Covid-19

19/03/2020 0 Comments
COVID-19

The coronavirus pandemic is creating real problems for business and the economy.
While the progression of the pandemic is not predictable, business owners need to take this crisis seriously. This virus is very dangerous for the following key reasons: It is highly infectious; it has a relatively long incubation period; people can be contagious without symptoms and it has a high mortality rate for older people. In addition, we know little about this virus and there is low immunity in the community to this virus.
Current experience in combatting the virus, in China, South Korea and Singapore has demonstrated that rigorous public health measures such as quarantine, isolation and lock down are effective in stopping the increase in infections. Mass testing combined with forced lockdowns are required to combat the virus. If this is to be achieved the government needs to mobilise resources such as testing facilities and specialist diagnostic personnel to carry out the rapid assessment of the hot spots and risks. Experience overseas indicates that these resources take some years to develop and few countries have been planning for such a requirement. This is really a significant failure of governance.

https://www.wired.com/story/singapore-was-ready-for-covid-19-other-countries-take-note/

But there is a bigger problem in addition to the medical risks associated with this virus. The big problem is the thinking of governments around the world in relation to the economic measures required to deal with the crisis.

It is clear, that massive government stimulus is required to stop economies and businesses spiraling down to a depression. Unlike the 2008 financial crisis, the current crisis is a financial crisis, a health crisis, a bushfire crisis and a climate crisis. The Morrison Government seem to be more concerned with not creating a long-term deficit and avoiding the “mistakes” of the previous Labor Government than dealing with the problem we have. It has spun the myth that deficits are bad, and surpluses are good. A surplus provides the capacity to tackle problems when things go bad- right! This is a simplistic myth and is of no use in the current situation. The federal government is quite capable of spending/funding significant deficits and providing the financial capacity to mobilise resources to combat this economic crisis.

The Reserve Bank has indicated that it will purchase government securities to assist the smooth function of the secondary bond market. In fact, further action by government through deficits spending could mobilise the resources necessary to stop mass unemployment. Australia has significant real capacity in terms of labour and resources to produce food, grocery and medical items and manufactured goods to take care of its population. If the private sector cannot make the investment, direct government financing, for some time, will achieve adequate supply. The main requirement is to keep people in jobs and to ensure that demand does not collapse if mass unemployment emerges. Inflation is unlikely to be a problem if adequate capacity and unused labour can be mobilised.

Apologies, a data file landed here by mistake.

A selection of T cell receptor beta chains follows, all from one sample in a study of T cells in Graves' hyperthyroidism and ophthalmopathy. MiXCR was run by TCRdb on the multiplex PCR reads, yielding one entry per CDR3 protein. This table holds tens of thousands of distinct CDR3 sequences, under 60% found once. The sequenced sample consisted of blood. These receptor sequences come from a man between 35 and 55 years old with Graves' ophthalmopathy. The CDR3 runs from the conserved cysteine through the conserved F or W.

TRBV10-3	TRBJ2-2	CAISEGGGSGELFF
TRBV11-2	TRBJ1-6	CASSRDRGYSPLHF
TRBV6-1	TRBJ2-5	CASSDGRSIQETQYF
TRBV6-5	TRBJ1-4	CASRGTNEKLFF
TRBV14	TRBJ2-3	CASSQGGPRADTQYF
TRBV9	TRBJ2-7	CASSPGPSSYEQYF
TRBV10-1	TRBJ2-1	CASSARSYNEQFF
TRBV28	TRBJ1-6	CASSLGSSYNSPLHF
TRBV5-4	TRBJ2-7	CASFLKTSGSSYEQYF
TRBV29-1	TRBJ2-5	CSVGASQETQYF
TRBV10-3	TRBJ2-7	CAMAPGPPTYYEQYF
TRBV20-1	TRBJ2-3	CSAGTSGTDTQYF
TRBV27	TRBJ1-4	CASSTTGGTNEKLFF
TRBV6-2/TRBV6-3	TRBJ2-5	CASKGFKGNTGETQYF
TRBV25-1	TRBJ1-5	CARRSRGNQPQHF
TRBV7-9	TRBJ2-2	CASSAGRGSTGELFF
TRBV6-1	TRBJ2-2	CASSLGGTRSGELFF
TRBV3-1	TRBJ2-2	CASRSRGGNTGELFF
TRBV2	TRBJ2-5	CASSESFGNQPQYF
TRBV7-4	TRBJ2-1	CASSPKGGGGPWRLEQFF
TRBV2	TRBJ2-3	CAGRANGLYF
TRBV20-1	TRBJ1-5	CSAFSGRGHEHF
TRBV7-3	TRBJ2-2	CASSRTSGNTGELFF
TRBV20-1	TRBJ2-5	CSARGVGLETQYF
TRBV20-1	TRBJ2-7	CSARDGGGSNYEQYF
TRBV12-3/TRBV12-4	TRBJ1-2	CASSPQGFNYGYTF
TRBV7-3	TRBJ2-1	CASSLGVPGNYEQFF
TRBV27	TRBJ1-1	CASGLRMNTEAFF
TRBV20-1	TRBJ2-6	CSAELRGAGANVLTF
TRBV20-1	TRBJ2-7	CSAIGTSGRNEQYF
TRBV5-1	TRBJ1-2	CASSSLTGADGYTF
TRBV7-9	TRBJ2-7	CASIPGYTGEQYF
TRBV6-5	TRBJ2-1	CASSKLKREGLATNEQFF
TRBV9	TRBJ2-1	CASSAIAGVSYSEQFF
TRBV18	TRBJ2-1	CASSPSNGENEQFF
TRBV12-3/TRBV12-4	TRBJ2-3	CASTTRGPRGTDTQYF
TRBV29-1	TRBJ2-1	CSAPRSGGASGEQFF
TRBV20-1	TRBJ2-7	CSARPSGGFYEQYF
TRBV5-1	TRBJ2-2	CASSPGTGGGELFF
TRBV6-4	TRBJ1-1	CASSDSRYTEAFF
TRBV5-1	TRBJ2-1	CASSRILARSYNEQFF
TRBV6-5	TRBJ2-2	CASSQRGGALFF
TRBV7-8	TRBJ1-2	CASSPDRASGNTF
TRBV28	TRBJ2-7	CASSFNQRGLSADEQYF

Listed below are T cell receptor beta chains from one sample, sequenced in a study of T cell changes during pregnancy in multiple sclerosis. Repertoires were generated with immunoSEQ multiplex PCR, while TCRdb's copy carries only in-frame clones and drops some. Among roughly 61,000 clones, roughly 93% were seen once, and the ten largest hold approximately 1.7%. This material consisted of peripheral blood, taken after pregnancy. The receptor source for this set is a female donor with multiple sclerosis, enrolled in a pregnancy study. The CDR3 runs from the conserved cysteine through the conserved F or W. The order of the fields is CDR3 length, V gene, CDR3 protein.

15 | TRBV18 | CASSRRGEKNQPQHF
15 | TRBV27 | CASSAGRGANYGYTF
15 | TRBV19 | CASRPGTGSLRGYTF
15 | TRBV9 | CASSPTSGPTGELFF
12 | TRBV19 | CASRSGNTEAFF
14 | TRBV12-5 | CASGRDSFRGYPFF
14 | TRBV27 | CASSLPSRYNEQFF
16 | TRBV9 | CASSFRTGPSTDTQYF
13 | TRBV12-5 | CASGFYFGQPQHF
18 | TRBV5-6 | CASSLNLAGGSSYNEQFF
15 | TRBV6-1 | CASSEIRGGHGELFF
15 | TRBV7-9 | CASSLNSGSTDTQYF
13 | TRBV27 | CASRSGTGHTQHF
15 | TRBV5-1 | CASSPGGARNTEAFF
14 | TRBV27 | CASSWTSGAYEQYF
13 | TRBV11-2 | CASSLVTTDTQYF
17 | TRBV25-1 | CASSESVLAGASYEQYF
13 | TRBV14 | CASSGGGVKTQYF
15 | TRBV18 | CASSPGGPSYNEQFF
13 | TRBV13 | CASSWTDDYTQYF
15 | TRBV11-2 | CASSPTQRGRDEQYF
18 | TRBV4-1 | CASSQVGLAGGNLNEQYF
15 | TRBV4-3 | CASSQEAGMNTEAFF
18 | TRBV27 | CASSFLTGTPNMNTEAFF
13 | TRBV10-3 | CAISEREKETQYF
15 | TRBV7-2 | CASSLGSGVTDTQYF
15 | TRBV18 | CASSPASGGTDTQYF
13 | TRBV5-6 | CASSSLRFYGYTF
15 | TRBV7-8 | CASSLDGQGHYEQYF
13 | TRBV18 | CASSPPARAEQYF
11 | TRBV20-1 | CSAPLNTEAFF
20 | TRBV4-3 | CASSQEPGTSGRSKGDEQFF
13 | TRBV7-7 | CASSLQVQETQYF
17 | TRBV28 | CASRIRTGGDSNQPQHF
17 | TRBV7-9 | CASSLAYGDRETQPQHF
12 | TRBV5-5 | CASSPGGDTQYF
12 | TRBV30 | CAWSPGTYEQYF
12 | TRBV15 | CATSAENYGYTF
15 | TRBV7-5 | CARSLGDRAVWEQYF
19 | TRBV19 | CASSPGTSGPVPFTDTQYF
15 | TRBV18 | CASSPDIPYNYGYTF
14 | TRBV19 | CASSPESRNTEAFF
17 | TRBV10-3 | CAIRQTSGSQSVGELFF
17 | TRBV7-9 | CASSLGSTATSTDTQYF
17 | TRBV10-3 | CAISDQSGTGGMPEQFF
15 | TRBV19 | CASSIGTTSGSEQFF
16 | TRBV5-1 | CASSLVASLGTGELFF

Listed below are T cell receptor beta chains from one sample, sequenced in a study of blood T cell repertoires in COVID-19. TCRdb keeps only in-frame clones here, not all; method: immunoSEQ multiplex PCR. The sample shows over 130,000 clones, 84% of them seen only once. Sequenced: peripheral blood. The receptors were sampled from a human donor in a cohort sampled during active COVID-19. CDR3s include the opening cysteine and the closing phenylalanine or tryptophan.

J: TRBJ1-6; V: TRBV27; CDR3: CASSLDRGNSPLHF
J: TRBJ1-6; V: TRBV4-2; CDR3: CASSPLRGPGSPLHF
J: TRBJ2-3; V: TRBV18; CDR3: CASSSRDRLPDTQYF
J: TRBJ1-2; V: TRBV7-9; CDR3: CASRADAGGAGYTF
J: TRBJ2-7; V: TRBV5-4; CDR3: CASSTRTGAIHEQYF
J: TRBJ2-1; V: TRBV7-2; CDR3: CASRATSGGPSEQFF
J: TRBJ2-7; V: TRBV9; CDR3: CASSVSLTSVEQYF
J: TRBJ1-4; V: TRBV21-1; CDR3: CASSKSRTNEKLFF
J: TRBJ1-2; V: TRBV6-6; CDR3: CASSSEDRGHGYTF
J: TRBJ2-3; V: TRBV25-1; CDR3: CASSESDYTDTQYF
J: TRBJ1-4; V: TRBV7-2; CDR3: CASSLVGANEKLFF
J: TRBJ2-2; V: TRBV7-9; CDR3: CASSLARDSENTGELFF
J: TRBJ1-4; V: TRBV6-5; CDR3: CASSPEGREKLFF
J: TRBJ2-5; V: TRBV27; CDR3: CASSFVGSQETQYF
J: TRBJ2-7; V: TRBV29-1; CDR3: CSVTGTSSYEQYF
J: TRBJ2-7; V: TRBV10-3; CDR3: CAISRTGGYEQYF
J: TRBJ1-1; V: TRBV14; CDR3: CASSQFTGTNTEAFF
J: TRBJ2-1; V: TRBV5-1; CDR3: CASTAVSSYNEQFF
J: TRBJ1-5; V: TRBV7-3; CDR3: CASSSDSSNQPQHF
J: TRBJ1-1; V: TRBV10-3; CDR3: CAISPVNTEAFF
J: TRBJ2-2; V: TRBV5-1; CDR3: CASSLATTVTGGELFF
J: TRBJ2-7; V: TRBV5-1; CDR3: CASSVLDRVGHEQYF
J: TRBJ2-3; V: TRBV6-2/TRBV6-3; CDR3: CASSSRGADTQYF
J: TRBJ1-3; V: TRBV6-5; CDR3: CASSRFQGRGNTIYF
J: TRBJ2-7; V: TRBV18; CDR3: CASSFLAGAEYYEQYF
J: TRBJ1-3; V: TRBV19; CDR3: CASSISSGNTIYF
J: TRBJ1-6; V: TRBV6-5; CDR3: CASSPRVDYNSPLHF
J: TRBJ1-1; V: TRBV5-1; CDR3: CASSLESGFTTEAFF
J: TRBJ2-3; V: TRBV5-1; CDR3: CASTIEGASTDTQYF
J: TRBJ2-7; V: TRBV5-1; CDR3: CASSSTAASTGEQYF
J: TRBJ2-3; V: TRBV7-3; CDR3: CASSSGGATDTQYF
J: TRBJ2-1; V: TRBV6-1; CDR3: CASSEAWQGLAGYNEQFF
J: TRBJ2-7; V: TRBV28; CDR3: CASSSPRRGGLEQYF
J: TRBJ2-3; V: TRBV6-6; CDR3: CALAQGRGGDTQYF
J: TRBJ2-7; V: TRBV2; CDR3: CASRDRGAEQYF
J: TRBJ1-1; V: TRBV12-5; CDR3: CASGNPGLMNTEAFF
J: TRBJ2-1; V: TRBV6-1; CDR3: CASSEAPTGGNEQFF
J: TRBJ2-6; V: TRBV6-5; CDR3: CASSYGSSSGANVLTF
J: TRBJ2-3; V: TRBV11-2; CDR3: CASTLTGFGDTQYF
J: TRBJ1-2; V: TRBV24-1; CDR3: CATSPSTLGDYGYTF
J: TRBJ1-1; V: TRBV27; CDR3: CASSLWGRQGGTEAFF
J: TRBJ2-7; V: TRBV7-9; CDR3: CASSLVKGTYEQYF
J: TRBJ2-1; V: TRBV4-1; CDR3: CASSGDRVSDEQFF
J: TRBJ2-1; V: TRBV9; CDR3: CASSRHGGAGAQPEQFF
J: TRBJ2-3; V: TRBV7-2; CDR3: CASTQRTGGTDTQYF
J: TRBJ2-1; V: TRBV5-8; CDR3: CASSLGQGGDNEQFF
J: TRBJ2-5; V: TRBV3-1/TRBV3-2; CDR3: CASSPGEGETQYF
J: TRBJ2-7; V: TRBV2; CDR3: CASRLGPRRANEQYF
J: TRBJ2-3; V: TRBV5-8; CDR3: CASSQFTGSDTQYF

https://www.bloomberg.com/news/articles/2020-03-15/australia-deploy-more-liquidity-for-short-term-funding-markets

The way to stop panic and deal with the crisis is for the government to announce that the government will not limit spending and that jobs and incomes will be guaranteed for some time to allow the community to recover from the economic shocks. However, I won’t be putting my money on the triumph of sensible real responses. But if we don’t change our policies, we will pay the price in terms of wasted resources and wasted lives.
We can expect more calls for reform of the economy less red tape and other such neoclassical proposals which have led us to the disastrous economy we currently have. Where casual employment, the gig economy and massive underemployment is considered the acceptable norm and the cost of a house is completely unaffordable to a large portion of society. If you are interested in an alternative view, Professor Wray, Bill Mitchell, Stephanie Kelton and Warren Mosler provide better descriptions of the way markets and the financial system actual work and what needs to be done to change our situation.

PRACTICAL BUSINESS RESPONSES TO CORONAVIRUS

Many businesses have now adopted and begun implementing their risk management and business continuity plans. ASR Partners is now in Stage One of its Coronavirus Plan.

In addition to the standard hand washing procedures we are regularly disinfecting the office and provide virus filters in the office as well as optional masks and social distancing. For examples interviews, if required, can be conducted in our clean room with the accountant in a separate room using zoom and other technology. We have been preparing for this for some time.

We are encouraging our clients to provide documents and information electronically rather than face to face. We can also use Zoom or Slack to keep in face to face contact or in regular chat mode.

In addition, we have put our resources towards investigating the various government announcements and programs and are preparing a lengthy guide for our clients on what is available and how to access these resources. We will be available to assist all our client access whatever is on offer. I will keep you informed.

For a few years, we have been preparing our systems for remote access while maintaining advanced security controls on our systems. We can therefore easily work remotely if an immediate lock down is required. Over the next week, we will be carrying out tests of our system to ensure that we can securely navigate our resources via remote access. This is a lot more complicated for a small organization that it appears at first sight and we have been working with our IT people to make this transition.

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